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Blog 28

Blog 28

Giving feedback that encourages a growth mindset

The Teaching Commons authors a series of featurettes,  known as "The sCoop,"  in order to address your concerns and provide helpful tips toward being an innovative and inspiring educator.     This week's blog showcases one of our sCoop sheets on how to encourage a growth mindset in the classroom.

Arshad took one look at the comments on his first assignment and decided to drop the course. When asked why he said, ‘I knew I wasn’t going to be any good at this and now I have proof. Look I got a terrible grade.’ ‘What did the prof say about your work?’ asked a friend. ‘Nothing, I just got a grade.’ Arshad believes that he is not able to reach the required grade in this course. His mind may not have been changed even if the professor had made comments, but there is a chance that he would have continued and done well had the

feedback encouraged a growth mindset. A growth mindset is one that assumes that it is possible to improve. The opposite is a mindset that takes a less than perfect grade as evidence of inability to achieve. We can help our students to believe in their ability to improve if we are mindful about the nature and timing of the feedback that is given.

  1. Give feedback that the recipient can use – give concrete advice as to how to improve, the student can take this and apply it to the next piece of work. Some professors intentionally build assessments so that the feedback from one can inform performance in the next.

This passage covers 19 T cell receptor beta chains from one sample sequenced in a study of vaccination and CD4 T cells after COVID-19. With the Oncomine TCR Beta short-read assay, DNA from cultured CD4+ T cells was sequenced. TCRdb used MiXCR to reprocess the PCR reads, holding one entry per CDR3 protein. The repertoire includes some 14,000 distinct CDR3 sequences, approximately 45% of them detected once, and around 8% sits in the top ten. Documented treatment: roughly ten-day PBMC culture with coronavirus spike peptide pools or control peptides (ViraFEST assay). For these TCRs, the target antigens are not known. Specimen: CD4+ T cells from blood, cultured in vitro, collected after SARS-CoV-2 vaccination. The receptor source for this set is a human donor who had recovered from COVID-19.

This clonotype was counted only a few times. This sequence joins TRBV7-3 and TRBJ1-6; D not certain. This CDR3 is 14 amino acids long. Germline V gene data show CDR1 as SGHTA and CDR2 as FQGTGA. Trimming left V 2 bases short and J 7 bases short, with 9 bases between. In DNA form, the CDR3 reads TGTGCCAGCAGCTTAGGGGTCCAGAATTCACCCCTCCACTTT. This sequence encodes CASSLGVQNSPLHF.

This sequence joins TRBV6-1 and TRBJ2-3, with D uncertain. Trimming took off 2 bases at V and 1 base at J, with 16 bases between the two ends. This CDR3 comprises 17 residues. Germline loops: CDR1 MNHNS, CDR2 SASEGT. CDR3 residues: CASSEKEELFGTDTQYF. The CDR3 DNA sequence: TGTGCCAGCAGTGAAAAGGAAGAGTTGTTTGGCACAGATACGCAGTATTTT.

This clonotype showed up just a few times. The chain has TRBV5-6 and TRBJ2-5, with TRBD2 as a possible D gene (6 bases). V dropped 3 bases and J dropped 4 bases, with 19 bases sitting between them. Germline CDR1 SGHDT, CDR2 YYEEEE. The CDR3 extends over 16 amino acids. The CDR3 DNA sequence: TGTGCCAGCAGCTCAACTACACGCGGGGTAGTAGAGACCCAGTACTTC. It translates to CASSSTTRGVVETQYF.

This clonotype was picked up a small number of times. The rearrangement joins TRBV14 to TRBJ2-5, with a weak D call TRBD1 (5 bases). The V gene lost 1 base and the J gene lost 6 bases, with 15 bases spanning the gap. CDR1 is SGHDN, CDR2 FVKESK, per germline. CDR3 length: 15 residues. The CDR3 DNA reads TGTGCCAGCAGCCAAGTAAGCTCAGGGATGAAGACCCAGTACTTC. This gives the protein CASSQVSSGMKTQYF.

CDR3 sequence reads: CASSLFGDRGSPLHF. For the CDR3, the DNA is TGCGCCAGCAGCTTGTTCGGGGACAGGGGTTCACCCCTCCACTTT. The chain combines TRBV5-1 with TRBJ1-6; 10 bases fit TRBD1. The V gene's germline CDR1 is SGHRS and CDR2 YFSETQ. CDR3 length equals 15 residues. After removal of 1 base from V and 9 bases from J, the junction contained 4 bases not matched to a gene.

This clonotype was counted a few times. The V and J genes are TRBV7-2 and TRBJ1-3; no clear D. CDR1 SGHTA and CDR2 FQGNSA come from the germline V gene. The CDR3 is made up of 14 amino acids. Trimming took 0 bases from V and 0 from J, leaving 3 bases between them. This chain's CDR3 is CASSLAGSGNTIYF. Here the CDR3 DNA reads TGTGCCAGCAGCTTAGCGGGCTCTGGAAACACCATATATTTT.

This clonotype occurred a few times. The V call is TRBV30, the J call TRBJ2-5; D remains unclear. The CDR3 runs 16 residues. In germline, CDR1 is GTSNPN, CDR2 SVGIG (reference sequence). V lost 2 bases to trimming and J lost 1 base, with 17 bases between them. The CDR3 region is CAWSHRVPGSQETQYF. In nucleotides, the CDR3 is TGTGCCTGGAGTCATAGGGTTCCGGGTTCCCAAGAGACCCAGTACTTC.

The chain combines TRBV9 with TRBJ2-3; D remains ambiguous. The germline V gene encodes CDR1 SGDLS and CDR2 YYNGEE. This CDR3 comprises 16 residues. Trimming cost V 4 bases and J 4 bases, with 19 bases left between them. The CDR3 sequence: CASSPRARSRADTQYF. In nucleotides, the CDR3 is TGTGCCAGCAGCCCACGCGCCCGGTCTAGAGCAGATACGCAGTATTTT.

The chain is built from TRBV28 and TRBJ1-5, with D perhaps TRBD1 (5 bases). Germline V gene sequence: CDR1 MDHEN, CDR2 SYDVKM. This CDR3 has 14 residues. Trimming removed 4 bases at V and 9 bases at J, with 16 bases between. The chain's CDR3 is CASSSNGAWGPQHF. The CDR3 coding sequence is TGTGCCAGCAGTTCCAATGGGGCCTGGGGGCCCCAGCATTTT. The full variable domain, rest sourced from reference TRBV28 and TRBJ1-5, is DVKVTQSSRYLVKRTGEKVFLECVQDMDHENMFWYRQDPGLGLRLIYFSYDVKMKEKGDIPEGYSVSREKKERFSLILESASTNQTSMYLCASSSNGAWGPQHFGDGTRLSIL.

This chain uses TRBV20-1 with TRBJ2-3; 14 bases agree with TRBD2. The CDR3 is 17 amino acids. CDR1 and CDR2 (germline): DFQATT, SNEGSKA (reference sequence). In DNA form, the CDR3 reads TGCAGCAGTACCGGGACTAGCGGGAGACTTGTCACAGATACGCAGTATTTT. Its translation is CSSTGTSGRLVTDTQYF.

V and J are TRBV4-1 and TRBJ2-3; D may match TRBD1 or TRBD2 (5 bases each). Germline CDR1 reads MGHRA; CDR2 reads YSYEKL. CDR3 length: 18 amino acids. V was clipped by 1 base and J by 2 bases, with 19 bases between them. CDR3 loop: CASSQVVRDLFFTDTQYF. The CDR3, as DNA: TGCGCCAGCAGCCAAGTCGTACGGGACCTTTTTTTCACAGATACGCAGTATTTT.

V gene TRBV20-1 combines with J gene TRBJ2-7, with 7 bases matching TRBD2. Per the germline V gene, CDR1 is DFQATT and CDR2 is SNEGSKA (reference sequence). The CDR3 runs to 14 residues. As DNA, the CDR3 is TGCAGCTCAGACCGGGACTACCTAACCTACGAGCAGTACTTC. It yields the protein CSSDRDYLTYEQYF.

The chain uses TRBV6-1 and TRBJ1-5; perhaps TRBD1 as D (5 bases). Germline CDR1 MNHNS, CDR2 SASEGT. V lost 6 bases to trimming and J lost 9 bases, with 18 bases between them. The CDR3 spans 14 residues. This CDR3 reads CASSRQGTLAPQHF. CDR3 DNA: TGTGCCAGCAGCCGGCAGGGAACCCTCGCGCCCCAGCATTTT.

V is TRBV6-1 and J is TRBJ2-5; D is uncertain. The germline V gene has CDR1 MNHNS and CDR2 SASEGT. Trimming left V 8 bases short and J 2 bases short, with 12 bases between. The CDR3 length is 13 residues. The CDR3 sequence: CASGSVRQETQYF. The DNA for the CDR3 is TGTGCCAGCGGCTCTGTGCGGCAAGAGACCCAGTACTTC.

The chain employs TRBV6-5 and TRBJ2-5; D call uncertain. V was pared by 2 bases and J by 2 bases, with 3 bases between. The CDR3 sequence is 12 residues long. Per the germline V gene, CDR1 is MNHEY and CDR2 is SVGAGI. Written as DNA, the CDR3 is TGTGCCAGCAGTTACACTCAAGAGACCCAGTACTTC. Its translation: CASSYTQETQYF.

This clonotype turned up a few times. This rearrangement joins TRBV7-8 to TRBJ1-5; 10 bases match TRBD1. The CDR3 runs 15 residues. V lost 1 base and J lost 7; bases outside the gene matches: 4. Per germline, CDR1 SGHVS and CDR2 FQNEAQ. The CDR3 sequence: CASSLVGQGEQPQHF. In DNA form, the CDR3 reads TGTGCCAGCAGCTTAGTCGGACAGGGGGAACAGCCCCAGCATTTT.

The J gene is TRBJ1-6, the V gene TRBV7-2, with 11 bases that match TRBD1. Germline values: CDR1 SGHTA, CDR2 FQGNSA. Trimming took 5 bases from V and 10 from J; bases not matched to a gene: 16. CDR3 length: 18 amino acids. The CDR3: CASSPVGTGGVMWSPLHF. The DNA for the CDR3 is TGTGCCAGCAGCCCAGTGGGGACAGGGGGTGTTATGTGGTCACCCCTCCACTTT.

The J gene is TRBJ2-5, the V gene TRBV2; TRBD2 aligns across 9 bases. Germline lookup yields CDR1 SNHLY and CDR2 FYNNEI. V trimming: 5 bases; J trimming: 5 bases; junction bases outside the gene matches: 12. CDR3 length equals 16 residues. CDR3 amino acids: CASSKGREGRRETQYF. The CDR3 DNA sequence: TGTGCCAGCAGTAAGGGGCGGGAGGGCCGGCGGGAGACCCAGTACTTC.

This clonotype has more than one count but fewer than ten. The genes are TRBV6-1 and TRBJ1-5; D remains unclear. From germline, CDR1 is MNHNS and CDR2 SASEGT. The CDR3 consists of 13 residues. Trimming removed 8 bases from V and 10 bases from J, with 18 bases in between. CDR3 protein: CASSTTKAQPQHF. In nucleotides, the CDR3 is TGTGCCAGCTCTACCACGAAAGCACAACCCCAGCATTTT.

2. Be specific as to how to improve in the future – what would make this work better? For instance instead of saying ‘the grammar is poor’, suggest that the student work on their use of commas or apostrophes. If the student appears to have misunderstood a concept, refer them to the basics.
  3. Criticize the work not the student – be specific about the work that is under review, rather than making comments about the student, for example ‘your writing is terrible’ is less helpful to focus on the submitted work and the strengths and weaknesses in the work, rather than implying this is a reflection of the person themselves. A growth mindset thrives when students can see that it is possible for them to improve.
  4. Expect that the highest standards are achievable by all – Students are quite skilled at telling themselves they can’t do something, we can raise aspirations by assuming that everyone can achieve.
  5. Appreciative feedback is valuable – This doesn’t mean avoiding telling hard truths, but it does mean mentioning what was done well and why instead of only focusing on the negatives.
  6. Provide timely feedback – For feedback to be useful the student needs to remember doing the work, so providing a small amount of feedback within a couple of days is more useful that a lot of feedback two or three weeks later.
  7. Low stakes assessment with feedback early in the course – let students know how they are performing and how to improve with an assignment in the first few weeks of the course that is low stakes in terms of grades.

Further reading on this topic:

• See Formative Assessment in Fry, Ketteridge and Marshall 2009
A Handbook for Teaching and Learning in Higher Education, 3rd Edition, Routledge.